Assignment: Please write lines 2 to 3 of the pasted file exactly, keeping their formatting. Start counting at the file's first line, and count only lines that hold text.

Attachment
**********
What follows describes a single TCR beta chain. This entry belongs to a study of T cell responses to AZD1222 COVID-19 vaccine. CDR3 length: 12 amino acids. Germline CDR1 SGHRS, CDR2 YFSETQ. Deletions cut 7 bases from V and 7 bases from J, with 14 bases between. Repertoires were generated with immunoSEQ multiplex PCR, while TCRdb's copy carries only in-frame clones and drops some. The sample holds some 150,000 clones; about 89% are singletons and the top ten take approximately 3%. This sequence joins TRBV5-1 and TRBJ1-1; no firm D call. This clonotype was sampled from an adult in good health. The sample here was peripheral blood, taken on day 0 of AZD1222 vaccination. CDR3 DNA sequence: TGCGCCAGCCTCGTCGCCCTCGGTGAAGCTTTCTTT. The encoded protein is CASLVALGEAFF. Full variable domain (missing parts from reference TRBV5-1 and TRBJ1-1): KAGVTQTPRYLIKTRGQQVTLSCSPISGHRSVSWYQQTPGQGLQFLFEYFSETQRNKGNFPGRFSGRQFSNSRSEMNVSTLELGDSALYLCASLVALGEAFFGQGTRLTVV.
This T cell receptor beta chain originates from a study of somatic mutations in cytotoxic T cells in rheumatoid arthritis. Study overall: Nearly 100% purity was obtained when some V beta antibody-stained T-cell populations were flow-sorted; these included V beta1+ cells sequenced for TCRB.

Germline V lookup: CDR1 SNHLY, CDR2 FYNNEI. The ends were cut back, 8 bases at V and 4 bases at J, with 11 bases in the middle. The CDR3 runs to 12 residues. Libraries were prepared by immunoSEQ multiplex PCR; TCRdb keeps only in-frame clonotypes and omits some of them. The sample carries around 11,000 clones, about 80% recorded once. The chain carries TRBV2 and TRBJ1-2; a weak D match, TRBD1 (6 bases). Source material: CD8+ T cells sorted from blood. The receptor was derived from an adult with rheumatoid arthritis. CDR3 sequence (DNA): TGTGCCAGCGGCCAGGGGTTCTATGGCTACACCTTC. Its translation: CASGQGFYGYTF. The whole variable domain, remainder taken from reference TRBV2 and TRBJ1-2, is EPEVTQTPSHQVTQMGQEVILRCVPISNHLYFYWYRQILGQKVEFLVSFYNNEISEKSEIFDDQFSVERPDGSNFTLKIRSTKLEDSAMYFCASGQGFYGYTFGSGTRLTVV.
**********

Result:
This T cell receptor beta chain originates from a study of somatic mutations in cytotoxic T cells in rheumatoid arthritis. Study overall: Nearly 100% purity was obtained when some V beta antibody-stained T-cell populations were flow-sorted; these included V beta1+ cells sequenced for TCRB.

Germline V lookup: CDR1 SNHLY, CDR2 FYNNEI. The ends were cut back, 8 bases at V and 4 bases at J, with 11 bases in the middle. The CDR3 runs to 12 residues. Libraries were prepared by immunoSEQ multiplex PCR; TCRdb keeps only in-frame clonotypes and omits some of them. The sample carries around 11,000 clones, about 80% recorded once. The chain carries TRBV2 and TRBJ1-2; a weak D match, TRBD1 (6 bases). Source material: CD8+ T cells sorted from blood. The receptor was derived from an adult with rheumatoid arthritis. CDR3 sequence (DNA): TGTGCCAGCGGCCAGGGGTTCTATGGCTACACCTTC. Its translation: CASGQGFYGYTF. The whole variable domain, remainder taken from reference TRBV2 and TRBJ1-2, is EPEVTQTPSHQVTQMGQEVILRCVPISNHLYFYWYRQILGQKVEFLVSFYNNEISEKSEIFDDQFSVERPDGSNFTLKIRSTKLEDSAMYFCASGQGFYGYTFGSGTRLTVV.